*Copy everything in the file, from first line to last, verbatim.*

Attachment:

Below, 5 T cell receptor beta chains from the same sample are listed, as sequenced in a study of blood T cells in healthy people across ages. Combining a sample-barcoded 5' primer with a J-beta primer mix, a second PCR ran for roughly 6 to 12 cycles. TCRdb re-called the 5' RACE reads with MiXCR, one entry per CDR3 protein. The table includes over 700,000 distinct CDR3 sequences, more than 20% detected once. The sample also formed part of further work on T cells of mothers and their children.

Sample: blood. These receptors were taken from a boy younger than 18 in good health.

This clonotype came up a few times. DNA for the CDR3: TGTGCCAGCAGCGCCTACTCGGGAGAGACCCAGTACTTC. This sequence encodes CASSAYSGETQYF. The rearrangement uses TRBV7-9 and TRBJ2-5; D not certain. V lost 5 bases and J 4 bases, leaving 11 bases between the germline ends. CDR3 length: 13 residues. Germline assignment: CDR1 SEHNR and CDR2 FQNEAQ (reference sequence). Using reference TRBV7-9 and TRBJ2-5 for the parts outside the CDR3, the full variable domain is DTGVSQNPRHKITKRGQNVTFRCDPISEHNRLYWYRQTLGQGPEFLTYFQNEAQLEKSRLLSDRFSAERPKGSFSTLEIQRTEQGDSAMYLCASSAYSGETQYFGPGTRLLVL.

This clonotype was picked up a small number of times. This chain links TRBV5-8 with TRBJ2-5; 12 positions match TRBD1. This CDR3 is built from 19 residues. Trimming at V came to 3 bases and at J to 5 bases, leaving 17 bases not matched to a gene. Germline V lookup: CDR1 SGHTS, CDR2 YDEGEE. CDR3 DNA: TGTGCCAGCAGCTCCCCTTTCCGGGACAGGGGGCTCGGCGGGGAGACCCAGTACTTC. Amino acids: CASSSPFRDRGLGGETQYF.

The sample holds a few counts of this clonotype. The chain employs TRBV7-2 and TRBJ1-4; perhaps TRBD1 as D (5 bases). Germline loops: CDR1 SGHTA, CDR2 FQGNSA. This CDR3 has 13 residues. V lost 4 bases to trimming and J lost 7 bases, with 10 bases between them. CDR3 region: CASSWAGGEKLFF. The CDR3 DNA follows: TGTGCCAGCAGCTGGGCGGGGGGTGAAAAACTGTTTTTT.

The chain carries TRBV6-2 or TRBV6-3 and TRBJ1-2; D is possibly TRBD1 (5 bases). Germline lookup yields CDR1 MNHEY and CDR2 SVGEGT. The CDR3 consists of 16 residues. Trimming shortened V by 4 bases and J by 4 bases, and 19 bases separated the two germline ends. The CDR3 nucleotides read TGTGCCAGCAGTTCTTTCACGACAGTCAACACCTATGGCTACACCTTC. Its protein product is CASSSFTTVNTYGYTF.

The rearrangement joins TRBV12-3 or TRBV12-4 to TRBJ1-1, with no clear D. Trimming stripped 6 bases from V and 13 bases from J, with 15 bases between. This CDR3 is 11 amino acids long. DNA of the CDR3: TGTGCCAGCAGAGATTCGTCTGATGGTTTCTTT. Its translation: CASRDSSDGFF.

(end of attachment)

Below, 5 T cell receptor beta chains from the same sample are listed, as sequenced in a study of blood T cells in healthy people across ages. Combining a sample-barcoded 5' primer with a J-beta primer mix, a second PCR ran for roughly 6 to 12 cycles. TCRdb re-called the 5' RACE reads with MiXCR, one entry per CDR3 protein. The table includes over 700,000 distinct CDR3 sequences, more than 20% detected once. The sample also formed part of further work on T cells of mothers and their children.

Sample: blood. These receptors were taken from a boy younger than 18 in good health.

This clonotype came up a few times. DNA for the CDR3: TGTGCCAGCAGCGCCTACTCGGGAGAGACCCAGTACTTC. This sequence encodes CASSAYSGETQYF. The rearrangement uses TRBV7-9 and TRBJ2-5; D not certain. V lost 5 bases and J 4 bases, leaving 11 bases between the germline ends. CDR3 length: 13 residues. Germline assignment: CDR1 SEHNR and CDR2 FQNEAQ (reference sequence). Using reference TRBV7-9 and TRBJ2-5 for the parts outside the CDR3, the full variable domain is DTGVSQNPRHKITKRGQNVTFRCDPISEHNRLYWYRQTLGQGPEFLTYFQNEAQLEKSRLLSDRFSAERPKGSFSTLEIQRTEQGDSAMYLCASSAYSGETQYFGPGTRLLVL.

This clonotype was picked up a small number of times. This chain links TRBV5-8 with TRBJ2-5; 12 positions match TRBD1. This CDR3 is built from 19 residues. Trimming at V came to 3 bases and at J to 5 bases, leaving 17 bases not matched to a gene. Germline V lookup: CDR1 SGHTS, CDR2 YDEGEE. CDR3 DNA: TGTGCCAGCAGCTCCCCTTTCCGGGACAGGGGGCTCGGCGGGGAGACCCAGTACTTC. Amino acids: CASSSPFRDRGLGGETQYF.

The sample holds a few counts of this clonotype. The chain employs TRBV7-2 and TRBJ1-4; perhaps TRBD1 as D (5 bases). Germline loops: CDR1 SGHTA, CDR2 FQGNSA. This CDR3 has 13 residues. V lost 4 bases to trimming and J lost 7 bases, with 10 bases between them. CDR3 region: CASSWAGGEKLFF. The CDR3 DNA follows: TGTGCCAGCAGCTGGGCGGGGGGTGAAAAACTGTTTTTT.

The chain carries TRBV6-2 or TRBV6-3 and TRBJ1-2; D is possibly TRBD1 (5 bases). Germline lookup yields CDR1 MNHEY and CDR2 SVGEGT. The CDR3 consists of 16 residues. Trimming shortened V by 4 bases and J by 4 bases, and 19 bases separated the two germline ends. The CDR3 nucleotides read TGTGCCAGCAGTTCTTTCACGACAGTCAACACCTATGGCTACACCTTC. Its protein product is CASSSFTTVNTYGYTF.

The rearrangement joins TRBV12-3 or TRBV12-4 to TRBJ1-1, with no clear D. Trimming stripped 6 bases from V and 13 bases from J, with 15 bases between. This CDR3 is 11 amino acids long. DNA of the CDR3: TGTGCCAGCAGAGATTCGTCTGATGGTTTCTTT. Its translation: CASRDSSDGFF.